Posts Tagged ‘.Net 3.5’

WCF: Net.Tcp Binding on all IP Addresses

April 1st, 2009

In my new adventures in WCF I’ve come across this need to have the Service Host listening on all available IP Addresses on the server. I fumbled around with this for about a day before discovering the answer, which is really quite simple.

My first attempt at doing this was to create the Service Host and add a new binding for each available address, all bindings listening on the same port. This caused an exception to be thrown whenever the Service Host attempted to bind to the second address.

 So here’s the incorrect code:

public static void StartHosts()
{
    try
    {
        // Create a new host
        ServiceHost host = new ServiceHost(typeof(ServerTasks));
 
        List<IPAddress> ips = new List<IPAddress>(
            Dns.GetHostAddresses(Dns.GetHostName()));
 
        if (IPAddress.Loopback != null)
            ips.Add(IPAddress.Loopback);
 
        ips.RemoveAll(
            i => i.AddressFamily != AddressFamily.InterNetwork
            );
 
        foreach (var ip in ips)
        {
            string uri = string.Empty;
 
            // Formulate the uri for this host
            uri = string.Format(
                "net.tcp://{0}:{1}/ServerTasks",
                ip.ToString(),
                ServerSettings.Instance.TCPListeningPort
            );
 
 
            // Add the endpoint binding
            host.AddServiceEndpoint(
                typeof(ServerTasks),
                new NetTcpBinding(SecurityMode.Transport) 
                { TransferMode = TransferMode.Streamed },
                uri
            );
 
        }
 
 
 
        // Add the meta data publishing
        var smb = 
            host.Description.Behaviors.Find<ServiceMetadataBehavior>();
        if (smb == null)
            smb = new ServiceMetadataBehavior();
 
        smb.MetadataExporter.PolicyVersion = PolicyVersion.Policy15;
        host.Description.Behaviors.Add(smb);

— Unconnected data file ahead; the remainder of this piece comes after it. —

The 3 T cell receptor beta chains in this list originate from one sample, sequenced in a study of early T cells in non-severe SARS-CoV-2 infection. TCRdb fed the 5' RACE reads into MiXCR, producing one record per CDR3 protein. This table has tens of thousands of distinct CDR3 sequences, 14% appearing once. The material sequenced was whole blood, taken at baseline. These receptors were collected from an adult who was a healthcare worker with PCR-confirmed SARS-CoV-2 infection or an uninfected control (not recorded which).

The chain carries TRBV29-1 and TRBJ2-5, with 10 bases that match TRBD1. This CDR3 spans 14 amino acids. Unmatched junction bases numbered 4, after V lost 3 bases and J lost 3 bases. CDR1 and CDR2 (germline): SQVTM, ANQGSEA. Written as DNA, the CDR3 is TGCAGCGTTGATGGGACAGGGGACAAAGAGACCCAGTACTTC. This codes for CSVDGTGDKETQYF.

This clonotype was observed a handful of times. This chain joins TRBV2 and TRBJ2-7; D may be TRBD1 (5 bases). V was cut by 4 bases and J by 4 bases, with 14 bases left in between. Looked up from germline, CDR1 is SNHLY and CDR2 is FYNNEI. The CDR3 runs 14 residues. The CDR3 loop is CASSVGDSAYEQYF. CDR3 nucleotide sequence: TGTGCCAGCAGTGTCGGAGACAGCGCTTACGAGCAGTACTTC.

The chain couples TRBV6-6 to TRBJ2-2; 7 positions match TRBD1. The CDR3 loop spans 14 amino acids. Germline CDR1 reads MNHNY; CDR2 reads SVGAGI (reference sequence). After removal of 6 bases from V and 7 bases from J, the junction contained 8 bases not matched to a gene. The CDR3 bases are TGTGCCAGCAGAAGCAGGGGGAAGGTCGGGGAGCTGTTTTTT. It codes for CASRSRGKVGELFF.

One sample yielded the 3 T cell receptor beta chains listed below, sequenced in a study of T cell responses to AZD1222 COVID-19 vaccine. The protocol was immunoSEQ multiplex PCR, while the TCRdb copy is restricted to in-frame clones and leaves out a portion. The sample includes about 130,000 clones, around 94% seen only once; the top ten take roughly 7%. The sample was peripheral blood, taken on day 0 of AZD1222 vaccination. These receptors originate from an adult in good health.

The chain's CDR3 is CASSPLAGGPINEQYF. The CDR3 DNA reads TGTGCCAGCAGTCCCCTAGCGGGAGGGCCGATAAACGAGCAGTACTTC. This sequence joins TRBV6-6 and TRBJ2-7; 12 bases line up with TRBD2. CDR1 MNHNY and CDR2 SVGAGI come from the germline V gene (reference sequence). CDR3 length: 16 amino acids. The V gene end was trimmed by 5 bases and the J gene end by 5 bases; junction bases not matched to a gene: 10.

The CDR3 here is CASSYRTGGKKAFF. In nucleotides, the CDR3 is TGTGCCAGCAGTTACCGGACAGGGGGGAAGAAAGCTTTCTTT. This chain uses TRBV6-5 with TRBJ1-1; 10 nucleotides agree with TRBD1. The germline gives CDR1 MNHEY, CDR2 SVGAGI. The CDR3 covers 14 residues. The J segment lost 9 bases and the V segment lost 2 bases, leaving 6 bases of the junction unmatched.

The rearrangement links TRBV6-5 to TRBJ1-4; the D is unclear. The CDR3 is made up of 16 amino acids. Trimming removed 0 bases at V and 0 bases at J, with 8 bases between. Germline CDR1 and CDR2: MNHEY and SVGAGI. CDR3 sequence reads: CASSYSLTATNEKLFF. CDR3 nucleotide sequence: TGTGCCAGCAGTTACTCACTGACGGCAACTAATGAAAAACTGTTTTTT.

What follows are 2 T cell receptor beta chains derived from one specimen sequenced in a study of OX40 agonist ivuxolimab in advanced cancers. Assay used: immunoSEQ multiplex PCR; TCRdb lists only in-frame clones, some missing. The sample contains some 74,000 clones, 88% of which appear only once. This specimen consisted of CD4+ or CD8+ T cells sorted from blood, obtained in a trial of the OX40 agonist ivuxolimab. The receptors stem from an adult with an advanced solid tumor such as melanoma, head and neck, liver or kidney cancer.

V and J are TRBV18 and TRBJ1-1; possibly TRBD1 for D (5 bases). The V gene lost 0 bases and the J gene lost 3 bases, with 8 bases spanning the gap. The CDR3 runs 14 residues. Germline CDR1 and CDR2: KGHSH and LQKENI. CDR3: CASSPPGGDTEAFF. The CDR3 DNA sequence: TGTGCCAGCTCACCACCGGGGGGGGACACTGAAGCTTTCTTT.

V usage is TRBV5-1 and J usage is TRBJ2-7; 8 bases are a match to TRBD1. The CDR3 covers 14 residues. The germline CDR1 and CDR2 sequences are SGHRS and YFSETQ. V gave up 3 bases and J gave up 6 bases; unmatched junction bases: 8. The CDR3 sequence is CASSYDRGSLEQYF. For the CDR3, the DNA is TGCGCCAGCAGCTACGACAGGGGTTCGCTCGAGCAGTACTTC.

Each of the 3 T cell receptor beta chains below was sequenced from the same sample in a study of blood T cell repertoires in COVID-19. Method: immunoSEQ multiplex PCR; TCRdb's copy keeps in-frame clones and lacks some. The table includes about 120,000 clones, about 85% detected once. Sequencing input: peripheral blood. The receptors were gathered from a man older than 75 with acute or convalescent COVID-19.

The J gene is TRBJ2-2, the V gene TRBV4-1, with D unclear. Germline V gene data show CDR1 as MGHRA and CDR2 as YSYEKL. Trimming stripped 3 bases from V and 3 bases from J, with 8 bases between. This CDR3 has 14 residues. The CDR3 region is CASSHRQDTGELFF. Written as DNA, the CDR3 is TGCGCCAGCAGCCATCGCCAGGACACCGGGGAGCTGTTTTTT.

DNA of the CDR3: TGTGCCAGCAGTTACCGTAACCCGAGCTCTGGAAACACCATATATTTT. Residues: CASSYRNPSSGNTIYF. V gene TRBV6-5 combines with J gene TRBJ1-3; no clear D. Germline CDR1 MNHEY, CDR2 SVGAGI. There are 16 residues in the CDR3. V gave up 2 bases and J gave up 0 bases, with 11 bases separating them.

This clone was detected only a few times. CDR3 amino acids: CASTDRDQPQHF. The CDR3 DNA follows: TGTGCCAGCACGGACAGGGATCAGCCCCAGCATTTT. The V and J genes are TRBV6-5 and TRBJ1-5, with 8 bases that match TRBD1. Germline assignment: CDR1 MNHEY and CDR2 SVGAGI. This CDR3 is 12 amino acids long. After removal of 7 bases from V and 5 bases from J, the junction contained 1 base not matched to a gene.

host.AddServiceEndpoint(
            ServiceMetadataBehavior.MexContractName,
            MetadataExchangeBindings.CreateMexTcpBinding(),
            "net.tcp://localhost/ServerTasks/mex"
        );
 
        // Run the host
        host.Open();
    }
    catch (Exception exc)
    {
        DebugLogger.WriteException(exc);
    }
}

What I didn’t realize is that all I needed to do was tell the Service Host to bind to the IP of 0 or 0.0.0.0 (thanks to seakingii and Chris for pointing this out below) and WCF would automatically bind to all addresses on the machine (unless you tell it not to). This was such a wonderful and amazing discovery that I just had to share it online!

 Here’s the correct code:

public static void StartHosts()
{
    try
    {
        // Formulate the uri for this host
        string uri = string.Format(
            "net.tcp://0:{1}/ServerTasks",
            ServerSettings.Instance.TCPListeningPort
        );
 
        // Create a new host
        ServiceHost host = 
            new ServiceHost(typeof(ServerTasks), new Uri(uri));
 
        // Add the endpoint binding
        host.AddServiceEndpoint(
            typeof(ServerTasks),
            new NetTcpBinding(SecurityMode.Transport)
            {
                TransferMode = TransferMode.Streamed
            },
            uri
        );
 
        // Add the meta data publishing
        var smb = 
            host.Description.Behaviors.Find<ServiceMetadataBehavior>();
        if (smb == null)
            smb = new ServiceMetadataBehavior();
 
        smb.MetadataExporter.PolicyVersion = PolicyVersion.Policy15;
        host.Description.Behaviors.Add(smb);
 
        host.AddServiceEndpoint(
            ServiceMetadataBehavior.MexContractName,
            MetadataExchangeBindings.CreateMexTcpBinding(),
            "net.tcp://localhost/ServerTasks/mex"
        );
 
        // Run the host
        host.Open();
    }
    catch (Exception exc)
    {
        DebugLogger.WriteException(exc);
    }
}